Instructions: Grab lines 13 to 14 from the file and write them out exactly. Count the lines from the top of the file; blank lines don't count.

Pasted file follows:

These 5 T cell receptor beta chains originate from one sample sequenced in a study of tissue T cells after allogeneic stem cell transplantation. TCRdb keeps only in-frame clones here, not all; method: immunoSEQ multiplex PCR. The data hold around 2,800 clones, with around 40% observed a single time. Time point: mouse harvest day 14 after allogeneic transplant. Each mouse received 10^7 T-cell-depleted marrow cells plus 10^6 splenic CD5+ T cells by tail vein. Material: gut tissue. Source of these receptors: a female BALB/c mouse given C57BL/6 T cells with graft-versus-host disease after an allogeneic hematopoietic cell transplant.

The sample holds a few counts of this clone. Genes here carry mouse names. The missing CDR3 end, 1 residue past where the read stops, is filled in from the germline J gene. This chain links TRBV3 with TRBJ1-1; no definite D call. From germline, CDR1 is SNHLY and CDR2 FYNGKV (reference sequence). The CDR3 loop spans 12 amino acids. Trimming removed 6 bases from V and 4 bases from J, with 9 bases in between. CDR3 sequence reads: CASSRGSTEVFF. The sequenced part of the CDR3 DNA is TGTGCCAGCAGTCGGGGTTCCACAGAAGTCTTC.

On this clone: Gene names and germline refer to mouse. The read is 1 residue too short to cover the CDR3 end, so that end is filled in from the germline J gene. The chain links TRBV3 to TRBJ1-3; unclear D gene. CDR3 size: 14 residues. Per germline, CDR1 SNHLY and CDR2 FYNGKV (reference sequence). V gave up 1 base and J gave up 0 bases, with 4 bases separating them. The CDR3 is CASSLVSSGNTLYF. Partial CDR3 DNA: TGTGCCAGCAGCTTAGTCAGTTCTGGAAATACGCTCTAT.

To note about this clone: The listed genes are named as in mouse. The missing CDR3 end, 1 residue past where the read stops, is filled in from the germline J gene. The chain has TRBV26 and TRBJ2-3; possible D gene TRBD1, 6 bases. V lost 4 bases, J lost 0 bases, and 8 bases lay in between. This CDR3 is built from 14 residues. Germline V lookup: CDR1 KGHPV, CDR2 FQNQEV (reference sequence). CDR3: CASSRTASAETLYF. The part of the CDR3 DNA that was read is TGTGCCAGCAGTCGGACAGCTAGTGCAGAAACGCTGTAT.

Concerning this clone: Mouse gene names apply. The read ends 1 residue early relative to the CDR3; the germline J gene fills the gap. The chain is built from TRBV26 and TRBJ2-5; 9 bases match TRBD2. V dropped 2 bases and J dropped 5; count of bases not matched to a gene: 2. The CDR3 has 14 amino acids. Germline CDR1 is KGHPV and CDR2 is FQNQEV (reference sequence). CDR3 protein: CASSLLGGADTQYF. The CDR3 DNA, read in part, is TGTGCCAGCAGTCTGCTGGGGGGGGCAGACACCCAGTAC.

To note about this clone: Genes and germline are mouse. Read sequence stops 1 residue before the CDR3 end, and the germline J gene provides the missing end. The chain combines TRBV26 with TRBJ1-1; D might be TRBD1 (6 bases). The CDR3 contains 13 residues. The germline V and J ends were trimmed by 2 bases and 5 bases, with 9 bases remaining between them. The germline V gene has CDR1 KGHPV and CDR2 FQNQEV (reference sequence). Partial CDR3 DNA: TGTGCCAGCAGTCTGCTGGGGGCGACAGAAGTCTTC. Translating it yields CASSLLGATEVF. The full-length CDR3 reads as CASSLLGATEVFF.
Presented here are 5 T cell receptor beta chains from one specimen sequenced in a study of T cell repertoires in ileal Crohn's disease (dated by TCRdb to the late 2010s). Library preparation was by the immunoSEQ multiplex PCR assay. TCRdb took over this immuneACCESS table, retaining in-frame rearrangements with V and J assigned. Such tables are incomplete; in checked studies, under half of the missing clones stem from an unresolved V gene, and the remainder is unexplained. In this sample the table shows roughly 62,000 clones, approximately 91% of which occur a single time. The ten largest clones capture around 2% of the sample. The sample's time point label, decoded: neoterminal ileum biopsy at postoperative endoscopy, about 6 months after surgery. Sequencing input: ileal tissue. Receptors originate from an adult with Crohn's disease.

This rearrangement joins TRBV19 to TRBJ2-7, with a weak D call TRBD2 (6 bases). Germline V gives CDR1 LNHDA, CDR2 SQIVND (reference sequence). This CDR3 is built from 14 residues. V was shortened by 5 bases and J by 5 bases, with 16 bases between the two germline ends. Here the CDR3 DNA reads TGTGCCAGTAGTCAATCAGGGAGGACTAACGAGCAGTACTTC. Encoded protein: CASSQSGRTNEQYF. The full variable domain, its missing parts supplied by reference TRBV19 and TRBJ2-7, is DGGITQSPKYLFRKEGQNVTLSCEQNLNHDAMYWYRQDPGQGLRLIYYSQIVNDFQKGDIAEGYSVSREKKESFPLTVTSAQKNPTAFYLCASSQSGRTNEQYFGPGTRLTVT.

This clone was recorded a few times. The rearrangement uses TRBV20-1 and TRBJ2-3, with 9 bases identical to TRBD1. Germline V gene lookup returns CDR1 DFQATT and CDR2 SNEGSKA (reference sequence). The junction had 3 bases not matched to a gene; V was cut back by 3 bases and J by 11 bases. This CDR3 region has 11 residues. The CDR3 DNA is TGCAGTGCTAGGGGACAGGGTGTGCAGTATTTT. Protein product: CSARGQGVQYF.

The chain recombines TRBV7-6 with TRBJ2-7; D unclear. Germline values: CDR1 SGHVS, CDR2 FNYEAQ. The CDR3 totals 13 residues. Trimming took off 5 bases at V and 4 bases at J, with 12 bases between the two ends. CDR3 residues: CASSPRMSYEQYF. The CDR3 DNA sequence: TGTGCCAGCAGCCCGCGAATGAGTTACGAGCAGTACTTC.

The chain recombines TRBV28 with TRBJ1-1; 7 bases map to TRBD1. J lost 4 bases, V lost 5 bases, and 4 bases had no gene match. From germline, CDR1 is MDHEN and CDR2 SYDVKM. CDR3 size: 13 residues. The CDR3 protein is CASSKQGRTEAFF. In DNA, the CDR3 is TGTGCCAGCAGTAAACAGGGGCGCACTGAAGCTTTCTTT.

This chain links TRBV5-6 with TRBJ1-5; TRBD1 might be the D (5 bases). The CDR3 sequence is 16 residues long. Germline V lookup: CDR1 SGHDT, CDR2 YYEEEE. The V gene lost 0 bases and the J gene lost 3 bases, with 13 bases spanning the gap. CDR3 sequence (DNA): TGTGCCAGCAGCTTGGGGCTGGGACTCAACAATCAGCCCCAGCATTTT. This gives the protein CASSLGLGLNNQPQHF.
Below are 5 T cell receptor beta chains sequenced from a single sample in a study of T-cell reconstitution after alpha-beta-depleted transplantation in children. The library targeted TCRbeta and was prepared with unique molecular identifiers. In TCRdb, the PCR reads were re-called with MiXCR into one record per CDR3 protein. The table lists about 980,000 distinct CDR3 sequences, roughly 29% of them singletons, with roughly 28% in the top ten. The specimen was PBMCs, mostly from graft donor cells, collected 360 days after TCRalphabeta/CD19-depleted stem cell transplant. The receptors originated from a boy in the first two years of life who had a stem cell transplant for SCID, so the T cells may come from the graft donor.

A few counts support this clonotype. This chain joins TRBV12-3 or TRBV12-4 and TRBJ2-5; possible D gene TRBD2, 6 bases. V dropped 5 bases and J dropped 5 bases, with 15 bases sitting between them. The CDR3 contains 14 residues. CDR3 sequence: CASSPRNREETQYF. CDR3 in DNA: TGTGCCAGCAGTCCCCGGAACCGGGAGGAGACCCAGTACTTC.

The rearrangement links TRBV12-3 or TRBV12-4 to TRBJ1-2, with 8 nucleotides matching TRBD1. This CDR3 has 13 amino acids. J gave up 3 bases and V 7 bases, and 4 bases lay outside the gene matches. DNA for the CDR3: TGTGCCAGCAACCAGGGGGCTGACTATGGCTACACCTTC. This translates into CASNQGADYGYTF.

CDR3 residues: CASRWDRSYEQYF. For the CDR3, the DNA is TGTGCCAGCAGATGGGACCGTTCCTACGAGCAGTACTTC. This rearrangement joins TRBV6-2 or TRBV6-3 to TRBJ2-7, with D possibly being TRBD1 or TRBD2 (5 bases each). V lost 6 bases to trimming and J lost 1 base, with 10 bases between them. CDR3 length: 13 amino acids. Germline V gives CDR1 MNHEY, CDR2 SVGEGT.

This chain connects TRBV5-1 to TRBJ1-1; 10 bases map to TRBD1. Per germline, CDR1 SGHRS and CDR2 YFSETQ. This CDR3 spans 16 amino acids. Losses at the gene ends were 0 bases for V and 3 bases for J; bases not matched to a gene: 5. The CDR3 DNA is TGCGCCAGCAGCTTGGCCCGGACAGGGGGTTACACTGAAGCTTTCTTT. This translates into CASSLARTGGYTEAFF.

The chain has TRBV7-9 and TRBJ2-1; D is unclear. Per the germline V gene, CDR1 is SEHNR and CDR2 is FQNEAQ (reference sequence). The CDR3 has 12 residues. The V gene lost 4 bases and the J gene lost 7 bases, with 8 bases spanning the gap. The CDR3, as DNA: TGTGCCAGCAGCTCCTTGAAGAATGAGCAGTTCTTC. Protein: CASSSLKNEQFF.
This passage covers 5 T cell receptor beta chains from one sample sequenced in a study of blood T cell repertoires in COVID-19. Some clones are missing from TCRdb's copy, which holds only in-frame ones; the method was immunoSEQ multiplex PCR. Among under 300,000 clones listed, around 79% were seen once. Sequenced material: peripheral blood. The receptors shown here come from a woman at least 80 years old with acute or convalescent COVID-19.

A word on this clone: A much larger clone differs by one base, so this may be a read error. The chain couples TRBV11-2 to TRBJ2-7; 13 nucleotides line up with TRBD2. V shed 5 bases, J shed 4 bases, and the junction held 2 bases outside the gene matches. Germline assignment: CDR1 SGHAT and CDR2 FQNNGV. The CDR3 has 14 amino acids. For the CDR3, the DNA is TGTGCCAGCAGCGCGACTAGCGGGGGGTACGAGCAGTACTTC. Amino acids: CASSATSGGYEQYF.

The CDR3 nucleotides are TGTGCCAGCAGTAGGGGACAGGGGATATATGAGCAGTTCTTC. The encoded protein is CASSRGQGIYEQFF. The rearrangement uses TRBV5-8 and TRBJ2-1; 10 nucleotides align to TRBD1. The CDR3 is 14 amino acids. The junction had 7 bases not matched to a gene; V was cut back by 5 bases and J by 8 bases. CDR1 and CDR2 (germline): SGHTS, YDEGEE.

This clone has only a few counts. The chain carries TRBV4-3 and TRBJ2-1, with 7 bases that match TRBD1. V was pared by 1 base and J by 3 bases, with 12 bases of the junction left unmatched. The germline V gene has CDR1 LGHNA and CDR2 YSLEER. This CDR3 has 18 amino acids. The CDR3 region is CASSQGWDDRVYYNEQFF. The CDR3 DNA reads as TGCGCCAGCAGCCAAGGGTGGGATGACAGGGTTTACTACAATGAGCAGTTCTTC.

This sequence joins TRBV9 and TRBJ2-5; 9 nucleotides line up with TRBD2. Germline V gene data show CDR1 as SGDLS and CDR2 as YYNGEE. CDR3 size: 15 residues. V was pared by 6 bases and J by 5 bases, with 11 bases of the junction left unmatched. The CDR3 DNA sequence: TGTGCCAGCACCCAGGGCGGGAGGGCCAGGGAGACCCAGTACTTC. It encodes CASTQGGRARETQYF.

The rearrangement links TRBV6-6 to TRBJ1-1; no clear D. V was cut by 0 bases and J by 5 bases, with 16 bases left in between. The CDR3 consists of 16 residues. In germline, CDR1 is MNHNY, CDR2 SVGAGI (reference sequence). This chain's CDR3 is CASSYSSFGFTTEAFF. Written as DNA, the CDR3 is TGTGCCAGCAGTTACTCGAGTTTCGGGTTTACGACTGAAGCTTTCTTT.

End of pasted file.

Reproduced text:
Below are 5 T cell receptor beta chains sequenced from a single sample in a study of T-cell reconstitution after alpha-beta-depleted transplantation in children. The library targeted TCRbeta and was prepared with unique molecular identifiers. In TCRdb, the PCR reads were re-called with MiXCR into one record per CDR3 protein. The table lists about 980,000 distinct CDR3 sequences, roughly 29% of them singletons, with roughly 28% in the top ten. The specimen was PBMCs, mostly from graft donor cells, collected 360 days after TCRalphabeta/CD19-depleted stem cell transplant. The receptors originated from a boy in the first two years of life who had a stem cell transplant for SCID, so the T cells may come from the graft donor.

A few counts support this clonotype. This chain joins TRBV12-3 or TRBV12-4 and TRBJ2-5; possible D gene TRBD2, 6 bases. V dropped 5 bases and J dropped 5 bases, with 15 bases sitting between them. The CDR3 contains 14 residues. CDR3 sequence: CASSPRNREETQYF. CDR3 in DNA: TGTGCCAGCAGTCCCCGGAACCGGGAGGAGACCCAGTACTTC.